Palodes

Palodes (Ancient Greek: Παλῶδες) was a coastal town of ancient Bithynia located on the Bosphorus.

Its site is located near Sultaniye in Asiatic Turkey.[1][2]

References

  1. ^ Richard Talbert, ed. (2000). Barrington Atlas of the Greek and Roman World. Princeton University Press. p. 53, and directory notes accompanying.
  2. ^ Lund University. Digital Atlas of the Roman Empire.

Coordinates: 41°07′26″N 29°05′58″E / 41.123881°N 29.099572°E

Ariassus

Ariassus or Ariassos (Ancient Greek: Άριασσός) was a town in Pisidia, Asia Minor built on a steep hillside about 50 kilometres inland from Attaleia (modern Antalya).

Auditory hallucination

A paracusia, or auditory hallucination, is a form of hallucination that involves perceiving sounds without auditory stimulus.

A common form of auditory hallucination involves hearing one or more talking voices. This may be associated with psychotic disorders, and holds special significance in diagnosing these conditions. However, individuals without any psychiatric disease whatsoever may hear voices.There are three main categories into which the hearing of talking voices often fall: a person hearing a voice speak one's thoughts, a person hearing one or more voices arguing, or a person hearing a voice narrating their own actions. These three categories do not account for all types of auditory hallucinations.

Other types of auditory hallucination include exploding head syndrome and musical ear syndrome. In the latter, people will hear music playing in their mind, usually songs they are familiar with. This can be caused by: lesions on the brain stem (often resulting from a stroke); also, sleep disorders such as narcolepsy, tumors, encephalitis, or abscesses. This should be distinguished from the commonly experienced phenomenon of getting a song stuck in one's head. Reports have also mentioned that it is also possible to get musical hallucinations from listening to music for long periods of time. Other reasons include hearing loss and epileptic activity.In the past, the cause of auditory hallucinations was attributed to cognitive suppression by way of executive function failure of the fronto-parietal sulcus. Newer research has found that they coincide with the left superior temporal gyrus, suggesting that they are better attributed to speech misrepresentations. It is assumed through research that the neural pathways involved in normal speech perception and production, which are lateralized to the left temporal lobe, also underlie auditory hallucinations. Auditory hallucinations correspond with spontaneous neural activity of the left temporal lobe, and the subsequent primary auditory cortex. The perception of auditory hallucinations corresponds to the experience of actual external hearing, despite the absence of physical acoustic output.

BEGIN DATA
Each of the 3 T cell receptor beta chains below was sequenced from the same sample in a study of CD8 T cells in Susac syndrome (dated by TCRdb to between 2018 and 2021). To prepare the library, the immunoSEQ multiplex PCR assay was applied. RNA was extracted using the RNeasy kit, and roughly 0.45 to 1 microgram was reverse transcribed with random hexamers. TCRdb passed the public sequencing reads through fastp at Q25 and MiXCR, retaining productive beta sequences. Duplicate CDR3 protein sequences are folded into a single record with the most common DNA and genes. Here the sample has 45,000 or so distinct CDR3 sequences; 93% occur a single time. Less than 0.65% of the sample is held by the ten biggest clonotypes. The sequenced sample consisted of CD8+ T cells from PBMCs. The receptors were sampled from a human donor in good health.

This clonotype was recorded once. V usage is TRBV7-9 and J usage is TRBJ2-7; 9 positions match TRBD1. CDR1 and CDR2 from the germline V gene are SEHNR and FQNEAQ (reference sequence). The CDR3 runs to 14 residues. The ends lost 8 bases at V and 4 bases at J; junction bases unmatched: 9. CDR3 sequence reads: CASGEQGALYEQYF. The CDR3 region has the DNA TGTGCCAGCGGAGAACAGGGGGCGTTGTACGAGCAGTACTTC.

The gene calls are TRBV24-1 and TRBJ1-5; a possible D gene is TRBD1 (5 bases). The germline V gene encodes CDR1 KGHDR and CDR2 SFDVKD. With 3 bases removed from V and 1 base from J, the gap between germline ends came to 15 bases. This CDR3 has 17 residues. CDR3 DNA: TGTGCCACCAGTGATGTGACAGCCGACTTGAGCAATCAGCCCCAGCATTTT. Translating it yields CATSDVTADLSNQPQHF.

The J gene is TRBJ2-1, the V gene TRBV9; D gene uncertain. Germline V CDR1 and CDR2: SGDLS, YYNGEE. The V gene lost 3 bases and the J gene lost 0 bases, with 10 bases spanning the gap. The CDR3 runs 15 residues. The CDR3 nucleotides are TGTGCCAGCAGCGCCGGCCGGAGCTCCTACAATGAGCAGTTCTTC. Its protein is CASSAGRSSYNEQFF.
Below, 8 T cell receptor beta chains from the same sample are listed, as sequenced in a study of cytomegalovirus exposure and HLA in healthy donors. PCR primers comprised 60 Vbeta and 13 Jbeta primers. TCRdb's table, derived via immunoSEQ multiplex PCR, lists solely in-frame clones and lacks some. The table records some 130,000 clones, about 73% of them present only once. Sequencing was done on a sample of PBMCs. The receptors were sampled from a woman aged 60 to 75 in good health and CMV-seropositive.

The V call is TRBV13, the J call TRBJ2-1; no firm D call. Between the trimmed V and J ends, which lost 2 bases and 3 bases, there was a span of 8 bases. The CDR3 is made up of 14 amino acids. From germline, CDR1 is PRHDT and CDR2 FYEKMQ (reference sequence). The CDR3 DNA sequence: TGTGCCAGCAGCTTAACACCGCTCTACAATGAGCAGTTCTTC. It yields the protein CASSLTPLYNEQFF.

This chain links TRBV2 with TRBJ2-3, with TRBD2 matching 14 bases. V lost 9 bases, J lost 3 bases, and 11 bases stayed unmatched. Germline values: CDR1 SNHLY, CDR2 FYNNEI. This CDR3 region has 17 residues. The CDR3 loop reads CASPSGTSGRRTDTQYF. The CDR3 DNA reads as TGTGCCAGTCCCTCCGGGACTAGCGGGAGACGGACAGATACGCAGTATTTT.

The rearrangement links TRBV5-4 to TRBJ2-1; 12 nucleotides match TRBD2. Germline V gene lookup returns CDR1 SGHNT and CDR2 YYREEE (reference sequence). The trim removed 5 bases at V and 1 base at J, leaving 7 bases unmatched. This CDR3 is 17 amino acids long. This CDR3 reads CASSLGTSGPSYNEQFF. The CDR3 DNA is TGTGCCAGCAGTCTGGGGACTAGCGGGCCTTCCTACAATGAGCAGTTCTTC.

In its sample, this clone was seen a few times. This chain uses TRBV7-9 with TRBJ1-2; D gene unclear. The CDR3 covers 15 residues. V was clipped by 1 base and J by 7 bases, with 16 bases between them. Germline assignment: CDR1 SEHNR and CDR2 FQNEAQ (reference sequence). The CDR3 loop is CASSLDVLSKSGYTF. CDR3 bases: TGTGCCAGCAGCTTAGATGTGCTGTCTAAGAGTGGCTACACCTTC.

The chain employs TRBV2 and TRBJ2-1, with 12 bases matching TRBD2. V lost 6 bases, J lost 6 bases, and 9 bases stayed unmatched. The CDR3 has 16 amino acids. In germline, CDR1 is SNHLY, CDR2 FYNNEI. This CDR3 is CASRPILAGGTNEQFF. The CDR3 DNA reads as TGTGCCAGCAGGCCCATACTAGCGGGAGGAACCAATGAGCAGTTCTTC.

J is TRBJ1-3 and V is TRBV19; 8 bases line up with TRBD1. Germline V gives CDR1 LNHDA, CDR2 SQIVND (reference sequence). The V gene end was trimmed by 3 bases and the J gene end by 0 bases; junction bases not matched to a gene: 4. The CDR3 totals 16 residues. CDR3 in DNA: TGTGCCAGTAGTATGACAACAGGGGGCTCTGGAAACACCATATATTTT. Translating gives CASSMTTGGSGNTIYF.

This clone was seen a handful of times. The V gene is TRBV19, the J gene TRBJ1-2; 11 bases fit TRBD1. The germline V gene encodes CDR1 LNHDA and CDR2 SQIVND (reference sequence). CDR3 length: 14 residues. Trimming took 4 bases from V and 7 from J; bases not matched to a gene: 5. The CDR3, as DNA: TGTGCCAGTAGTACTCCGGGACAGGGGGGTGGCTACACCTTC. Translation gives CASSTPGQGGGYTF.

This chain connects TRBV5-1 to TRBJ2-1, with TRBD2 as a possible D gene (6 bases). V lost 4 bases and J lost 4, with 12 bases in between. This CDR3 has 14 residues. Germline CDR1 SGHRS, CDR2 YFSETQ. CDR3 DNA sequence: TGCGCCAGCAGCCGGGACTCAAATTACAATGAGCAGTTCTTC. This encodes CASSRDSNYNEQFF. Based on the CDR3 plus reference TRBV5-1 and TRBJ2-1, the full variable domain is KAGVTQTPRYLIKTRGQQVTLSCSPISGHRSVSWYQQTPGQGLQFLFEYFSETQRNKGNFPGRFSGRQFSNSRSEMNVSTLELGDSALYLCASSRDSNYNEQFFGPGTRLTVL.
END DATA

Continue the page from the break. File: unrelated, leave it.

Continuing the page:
Caloe

Caloe was a town in the Roman province of Asia. It is mentioned as Kaloe or Keloue in 3rd-century inscriptions, as Kalose in Hierocles's Synecdemos (660), and as Kalloe, Kaloe, and Kolone in Parthey's Notitiæ episcopatuum, in which it figures from the 6th to the 12fth or 13th century.

Cestrus

Cestrus was a city in the Roman province of Isauria, in Asia Minor. Its placing within Isauria is given by Hierocles, Georgius Cyprius, and Parthey's (Notitiae episcopatuum). While recognizing what the ancient sources said, Lequien supposed that the town, whose site has not been identified, took its name from the River Cestros and was thus in Pamphylia. Following Lequien's hypothesis, the 19th-century annual publication Gerarchia cattolica identified the town with "Ak-Sou", which Sophrone Pétridès called an odd mistake, since this is the name of the River Cestros, not of a city.

Cidyessus

Cidyessus (Κιδύησσος) was a city of some importance, west of Ammonia in west-central Phrygia, in the territory of the Setchanli Ova, or Mouse Plain; this large and fertile valley projects far into Phrygia Salutaris, but the city was in Phrygia Pacatiana.Its site has been determined by an inscription to be modern Küçükhüyük in Turkey, west of Afyonkarahisar. The old native name may have been Kydessos, though it is Kidyessos on its coins.